4.       Should we consider a mizzen staysail, if so how best to rig it on the 55 which doesn’t seem to be set up for one?

5.       When should we use the forward staysail and whether it is safe to rig the running backstays with a tackle and integral jamming cleat like a sailing dinghy mainsheet? (To avoid blocking the secondary winch on the windward side)

6.       I don’t think we have a storm jib or trysail but imagine we should use the forward staysail and deeply reefed main in heavy weather. Do we need additional heavy weather sails?

7.       Our fridge and freezer are not working properly. The freezer struggles to reach -5C and the fridge achieves no cooling at all.They are Frigoboat units with keel coolers, made by Veco. The boat is currently in Golfe Juan where the local service company seem unable to fix them. Any suggestions would be welcome.

Many thanks for experienced input on any of these topics.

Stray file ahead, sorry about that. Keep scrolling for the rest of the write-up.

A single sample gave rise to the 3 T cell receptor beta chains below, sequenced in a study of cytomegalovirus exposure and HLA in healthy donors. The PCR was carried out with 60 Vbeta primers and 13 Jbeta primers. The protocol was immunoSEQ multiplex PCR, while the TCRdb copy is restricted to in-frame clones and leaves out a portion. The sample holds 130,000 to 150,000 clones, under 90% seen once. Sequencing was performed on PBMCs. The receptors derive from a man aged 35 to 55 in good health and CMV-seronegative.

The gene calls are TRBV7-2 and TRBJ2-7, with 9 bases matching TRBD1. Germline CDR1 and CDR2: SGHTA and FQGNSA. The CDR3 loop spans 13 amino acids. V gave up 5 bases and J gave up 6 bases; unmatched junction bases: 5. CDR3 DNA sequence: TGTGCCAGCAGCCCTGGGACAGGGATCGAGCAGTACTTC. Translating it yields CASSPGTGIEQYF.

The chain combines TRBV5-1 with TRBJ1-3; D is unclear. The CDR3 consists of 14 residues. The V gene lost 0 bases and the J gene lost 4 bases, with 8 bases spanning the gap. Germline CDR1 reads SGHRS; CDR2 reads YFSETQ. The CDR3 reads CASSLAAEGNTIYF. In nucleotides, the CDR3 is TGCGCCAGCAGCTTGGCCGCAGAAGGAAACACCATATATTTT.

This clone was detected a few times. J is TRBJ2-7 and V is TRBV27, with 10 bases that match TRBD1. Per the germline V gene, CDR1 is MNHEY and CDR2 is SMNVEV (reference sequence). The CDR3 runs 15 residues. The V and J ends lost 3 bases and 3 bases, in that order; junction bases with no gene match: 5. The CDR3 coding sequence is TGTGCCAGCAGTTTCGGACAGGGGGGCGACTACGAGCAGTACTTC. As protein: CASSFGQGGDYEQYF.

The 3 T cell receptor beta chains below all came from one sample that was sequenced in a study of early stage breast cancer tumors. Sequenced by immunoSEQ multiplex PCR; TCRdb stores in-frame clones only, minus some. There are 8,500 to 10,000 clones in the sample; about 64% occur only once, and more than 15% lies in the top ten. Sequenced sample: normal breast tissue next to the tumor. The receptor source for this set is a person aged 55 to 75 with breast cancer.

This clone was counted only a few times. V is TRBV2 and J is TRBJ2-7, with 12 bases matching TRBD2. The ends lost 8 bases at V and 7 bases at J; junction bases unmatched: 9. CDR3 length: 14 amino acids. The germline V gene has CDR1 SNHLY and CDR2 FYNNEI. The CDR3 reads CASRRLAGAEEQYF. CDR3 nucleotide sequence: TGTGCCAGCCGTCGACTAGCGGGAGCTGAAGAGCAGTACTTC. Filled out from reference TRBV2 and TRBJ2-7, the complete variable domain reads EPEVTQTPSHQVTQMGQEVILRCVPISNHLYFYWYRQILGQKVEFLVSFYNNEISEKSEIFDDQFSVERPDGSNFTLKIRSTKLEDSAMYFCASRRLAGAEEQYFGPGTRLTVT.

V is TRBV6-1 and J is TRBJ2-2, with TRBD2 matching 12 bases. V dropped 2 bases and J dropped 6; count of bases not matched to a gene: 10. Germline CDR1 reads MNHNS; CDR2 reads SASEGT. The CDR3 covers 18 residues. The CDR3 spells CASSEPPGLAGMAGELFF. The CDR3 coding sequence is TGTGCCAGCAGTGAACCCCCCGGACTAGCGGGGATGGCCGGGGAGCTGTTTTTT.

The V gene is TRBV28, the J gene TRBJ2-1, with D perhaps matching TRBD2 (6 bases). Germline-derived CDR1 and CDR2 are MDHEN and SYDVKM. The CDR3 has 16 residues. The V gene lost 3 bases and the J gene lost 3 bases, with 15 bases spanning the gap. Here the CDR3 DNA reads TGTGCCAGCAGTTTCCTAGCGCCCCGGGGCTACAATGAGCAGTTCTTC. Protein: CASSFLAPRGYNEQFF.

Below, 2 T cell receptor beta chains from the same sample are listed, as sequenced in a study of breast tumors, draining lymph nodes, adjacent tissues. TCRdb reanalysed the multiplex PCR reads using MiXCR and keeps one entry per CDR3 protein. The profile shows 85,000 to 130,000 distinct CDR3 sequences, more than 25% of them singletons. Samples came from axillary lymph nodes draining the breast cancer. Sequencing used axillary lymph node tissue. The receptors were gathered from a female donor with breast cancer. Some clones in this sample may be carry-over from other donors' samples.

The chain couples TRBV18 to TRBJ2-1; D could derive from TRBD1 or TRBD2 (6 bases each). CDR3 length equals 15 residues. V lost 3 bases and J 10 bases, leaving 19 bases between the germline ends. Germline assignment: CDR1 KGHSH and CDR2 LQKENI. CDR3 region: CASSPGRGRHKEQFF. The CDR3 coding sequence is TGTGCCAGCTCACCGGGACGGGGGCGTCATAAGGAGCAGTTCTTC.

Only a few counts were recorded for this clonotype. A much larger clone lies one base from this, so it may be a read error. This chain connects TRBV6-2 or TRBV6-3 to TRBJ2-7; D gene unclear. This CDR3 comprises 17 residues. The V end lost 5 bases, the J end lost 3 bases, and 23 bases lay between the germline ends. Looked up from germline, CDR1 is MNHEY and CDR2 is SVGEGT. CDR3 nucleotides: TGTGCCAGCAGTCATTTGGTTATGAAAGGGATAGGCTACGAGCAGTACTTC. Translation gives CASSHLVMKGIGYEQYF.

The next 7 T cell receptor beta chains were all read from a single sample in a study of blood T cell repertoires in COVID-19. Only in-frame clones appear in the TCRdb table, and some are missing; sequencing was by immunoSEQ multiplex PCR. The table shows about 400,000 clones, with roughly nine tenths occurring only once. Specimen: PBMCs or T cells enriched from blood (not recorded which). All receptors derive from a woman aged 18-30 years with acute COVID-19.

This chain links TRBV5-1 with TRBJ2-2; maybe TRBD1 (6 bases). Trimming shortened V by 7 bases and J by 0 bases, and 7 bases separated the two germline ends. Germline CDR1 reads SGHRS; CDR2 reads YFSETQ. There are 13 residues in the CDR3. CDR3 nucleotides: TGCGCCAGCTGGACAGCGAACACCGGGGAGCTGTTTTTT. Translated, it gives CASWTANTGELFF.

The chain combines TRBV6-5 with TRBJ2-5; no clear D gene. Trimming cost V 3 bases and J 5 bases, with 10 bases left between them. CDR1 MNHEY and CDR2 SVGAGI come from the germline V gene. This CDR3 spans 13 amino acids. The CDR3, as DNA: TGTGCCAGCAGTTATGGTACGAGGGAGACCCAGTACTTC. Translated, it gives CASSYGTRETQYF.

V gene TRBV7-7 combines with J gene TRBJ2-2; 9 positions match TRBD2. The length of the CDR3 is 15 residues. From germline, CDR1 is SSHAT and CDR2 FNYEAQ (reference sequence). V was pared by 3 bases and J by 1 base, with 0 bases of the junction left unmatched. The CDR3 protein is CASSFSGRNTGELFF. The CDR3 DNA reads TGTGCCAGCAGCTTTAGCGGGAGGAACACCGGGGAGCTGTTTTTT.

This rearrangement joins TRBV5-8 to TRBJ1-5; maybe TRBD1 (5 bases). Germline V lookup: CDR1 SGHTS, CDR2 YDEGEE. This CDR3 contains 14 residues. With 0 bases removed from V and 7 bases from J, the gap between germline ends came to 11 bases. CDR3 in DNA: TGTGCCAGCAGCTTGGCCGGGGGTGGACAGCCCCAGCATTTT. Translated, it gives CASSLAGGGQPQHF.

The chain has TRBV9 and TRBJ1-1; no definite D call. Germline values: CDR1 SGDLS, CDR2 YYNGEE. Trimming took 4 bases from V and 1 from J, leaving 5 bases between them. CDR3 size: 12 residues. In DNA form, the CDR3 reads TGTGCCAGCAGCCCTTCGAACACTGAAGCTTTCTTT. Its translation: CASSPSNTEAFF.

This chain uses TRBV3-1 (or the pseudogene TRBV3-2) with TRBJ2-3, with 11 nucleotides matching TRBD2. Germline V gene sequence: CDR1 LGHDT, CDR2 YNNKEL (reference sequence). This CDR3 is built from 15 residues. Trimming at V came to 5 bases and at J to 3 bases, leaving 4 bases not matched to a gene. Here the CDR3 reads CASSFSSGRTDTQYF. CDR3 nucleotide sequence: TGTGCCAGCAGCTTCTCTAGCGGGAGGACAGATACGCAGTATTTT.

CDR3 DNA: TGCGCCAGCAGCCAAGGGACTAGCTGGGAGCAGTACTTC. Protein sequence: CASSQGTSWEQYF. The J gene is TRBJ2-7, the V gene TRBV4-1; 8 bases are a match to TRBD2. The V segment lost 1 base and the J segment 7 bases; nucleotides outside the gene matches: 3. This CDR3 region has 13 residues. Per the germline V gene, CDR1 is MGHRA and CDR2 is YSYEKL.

Gavin



Re: [Amel Yacht Owners] Best trade wind rig for an Amel 55

Bob Grey
 

Hi Gavin, I have a 55 

In answer to your questions.

You need to re tension the pole down haul ropes (3) after setup as they stretch, then the pole moves and chafes the genoa sheets. The pole should be tensioned with its halliard to keep it stable and not move.

If your running downwind 150-210deg then put the mizzen away it just cuts flow to the main or Genoa.

I rarely use the staysail, but when I need it 45+knots tacking to windward, the running back stay really needs to be tightened by winch, don't rethink the Amel design.

The staysail is your storm jib.

The most obvious is that the heat exchanger plates on the bottom of the boat have been painted or antifouled.

Bob Grey
Renaissance 3

On Tuesday, August 22, 2017, 19:24, Gavin Shaw gavingilmorelodge@... [amelyachtowners] wrote:

 

We hope to cross this year with the ARC on an Amel 55 from 2012.

 

We are completely new to the boat and have not sailed an Amel before. We would therefore really appreciate advice from Amel 55 owners with ocean experience, particularly on these topics.

1.       The ideal trade wind rig with the apparent wind below 15 knots and the best reduced sail plan with a stronger wind. In addition to the standard cutter rig we have a cruising chute and a Code 0 on board.

2.       Any tips on setting up the pole for long term running to minimise chafe and wear on the pole and fittings?

3.       How best to rig a preventer on the mizzen boom when running?